## Abstract

In human bipedal walking, the peak value of the traction coefficient (i.e., the ratio of the shear force component to the vertical force component exerted on the floor) produced shortly after heel contact is termed as the required coefficient of friction (RCOF). Based on a bipedal inverted pendulum model, with a whole-body center of mass (COM) and reaction forces applied at the center of pressure (COP) of standing feet, RCOF in the sagittal plane (RCOF_{y}) can be expressed as the sum of the tangent of the COM-COP angle and a residual term (RT), mainly comprising the moment around COM. In this study, we investigated the contribution of the tangent of the COM-COP angle to RCOF_{y} during straight walking. The study involved four healthy young adult males. The participants were asked to walk on a 5-m long carpeted walkway. Each participant performed nine trials, i.e., three walking speeds (1, 1.4, and 1.9 m/s) × three step lengths (0.55, 0.75, and 0.95 m). COM was estimated using motion capture. COPs for the left and right feet were measured using eight force plates embedded in the walkway. RCOF_{y} was calculated from the anterior-posterior and vertical ground reaction force components measured using the force plates. We found that the tangent of the COM-COP angle accounted for 91%-124% of the RCOF_{y} value. This percentage tended to decrease with increasing walking speed (p < 0.05). The magnitude of RT accounted for only 5.3%-24% of RCOF_{y}. These results suggest that the tangent of the COM-COP angle dominantly determines RCOF_{y}.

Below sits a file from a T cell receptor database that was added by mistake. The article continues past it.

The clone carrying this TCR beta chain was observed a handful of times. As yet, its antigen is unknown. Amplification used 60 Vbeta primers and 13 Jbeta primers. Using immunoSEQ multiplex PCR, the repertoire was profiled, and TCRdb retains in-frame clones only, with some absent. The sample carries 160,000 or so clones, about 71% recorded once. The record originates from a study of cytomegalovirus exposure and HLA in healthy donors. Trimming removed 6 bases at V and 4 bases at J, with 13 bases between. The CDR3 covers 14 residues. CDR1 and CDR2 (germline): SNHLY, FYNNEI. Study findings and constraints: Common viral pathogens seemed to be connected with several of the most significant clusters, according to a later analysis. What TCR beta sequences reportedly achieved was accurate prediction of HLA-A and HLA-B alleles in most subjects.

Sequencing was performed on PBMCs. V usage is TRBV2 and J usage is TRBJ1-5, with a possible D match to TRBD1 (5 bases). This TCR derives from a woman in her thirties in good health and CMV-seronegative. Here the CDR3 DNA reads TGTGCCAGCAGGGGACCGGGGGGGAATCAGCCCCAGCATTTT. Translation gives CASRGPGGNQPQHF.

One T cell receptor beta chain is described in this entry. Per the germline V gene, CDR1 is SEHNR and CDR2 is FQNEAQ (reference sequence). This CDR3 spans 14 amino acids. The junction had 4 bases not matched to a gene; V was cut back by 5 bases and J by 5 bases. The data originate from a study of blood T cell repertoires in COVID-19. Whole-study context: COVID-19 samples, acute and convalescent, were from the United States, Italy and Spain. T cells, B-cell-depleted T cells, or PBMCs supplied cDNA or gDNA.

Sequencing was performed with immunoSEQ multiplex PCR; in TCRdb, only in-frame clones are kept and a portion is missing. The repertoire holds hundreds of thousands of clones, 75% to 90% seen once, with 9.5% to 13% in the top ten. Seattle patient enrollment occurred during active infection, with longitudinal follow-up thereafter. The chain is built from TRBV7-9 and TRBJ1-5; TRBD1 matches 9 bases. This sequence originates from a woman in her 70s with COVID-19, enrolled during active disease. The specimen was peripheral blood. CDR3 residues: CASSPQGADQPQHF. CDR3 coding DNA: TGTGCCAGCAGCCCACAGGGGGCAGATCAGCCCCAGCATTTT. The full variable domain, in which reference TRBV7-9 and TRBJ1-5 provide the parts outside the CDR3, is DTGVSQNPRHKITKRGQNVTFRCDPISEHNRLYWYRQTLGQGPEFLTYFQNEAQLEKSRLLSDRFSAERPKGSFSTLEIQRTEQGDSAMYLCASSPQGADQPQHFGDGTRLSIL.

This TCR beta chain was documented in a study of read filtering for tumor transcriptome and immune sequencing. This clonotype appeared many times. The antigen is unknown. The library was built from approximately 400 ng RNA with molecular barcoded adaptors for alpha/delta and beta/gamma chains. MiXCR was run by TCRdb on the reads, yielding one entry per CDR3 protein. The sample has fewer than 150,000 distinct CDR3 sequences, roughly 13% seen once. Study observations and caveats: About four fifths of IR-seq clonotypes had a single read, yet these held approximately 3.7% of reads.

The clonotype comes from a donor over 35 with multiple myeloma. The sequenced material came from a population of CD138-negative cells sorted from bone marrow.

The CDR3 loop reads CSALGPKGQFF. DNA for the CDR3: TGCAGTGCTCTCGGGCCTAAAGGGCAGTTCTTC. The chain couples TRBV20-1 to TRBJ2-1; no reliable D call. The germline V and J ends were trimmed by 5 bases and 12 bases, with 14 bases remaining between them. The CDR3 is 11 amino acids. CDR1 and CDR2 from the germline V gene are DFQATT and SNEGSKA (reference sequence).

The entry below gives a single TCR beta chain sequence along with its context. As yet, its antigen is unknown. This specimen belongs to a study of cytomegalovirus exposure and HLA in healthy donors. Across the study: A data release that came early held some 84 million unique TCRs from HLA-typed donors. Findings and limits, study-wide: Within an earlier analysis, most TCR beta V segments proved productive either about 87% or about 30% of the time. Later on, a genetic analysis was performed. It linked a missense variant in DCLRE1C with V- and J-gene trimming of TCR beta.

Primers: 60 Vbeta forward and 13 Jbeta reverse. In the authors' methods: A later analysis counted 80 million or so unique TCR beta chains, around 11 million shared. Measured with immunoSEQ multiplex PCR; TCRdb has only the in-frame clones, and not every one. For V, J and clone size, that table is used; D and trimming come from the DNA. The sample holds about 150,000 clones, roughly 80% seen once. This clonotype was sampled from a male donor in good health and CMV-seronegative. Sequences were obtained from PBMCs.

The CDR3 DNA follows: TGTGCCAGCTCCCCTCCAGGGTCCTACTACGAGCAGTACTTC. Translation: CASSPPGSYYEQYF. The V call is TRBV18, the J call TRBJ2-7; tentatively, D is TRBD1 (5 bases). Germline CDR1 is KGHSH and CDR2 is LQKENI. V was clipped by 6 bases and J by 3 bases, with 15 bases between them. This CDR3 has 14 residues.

Original language | English |
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Pages (from-to) | 16-22 |

Number of pages | 7 |

Journal | Biotribology |

Volume | 5 |

DOIs | |

Publication status | Published - 2016 Mar |

## Keywords

- Center of mass
- Center of pressure
- Friction
- Gait
- Slip

## ASJC Scopus subject areas

- Biomaterials
- Surfaces, Coatings and Films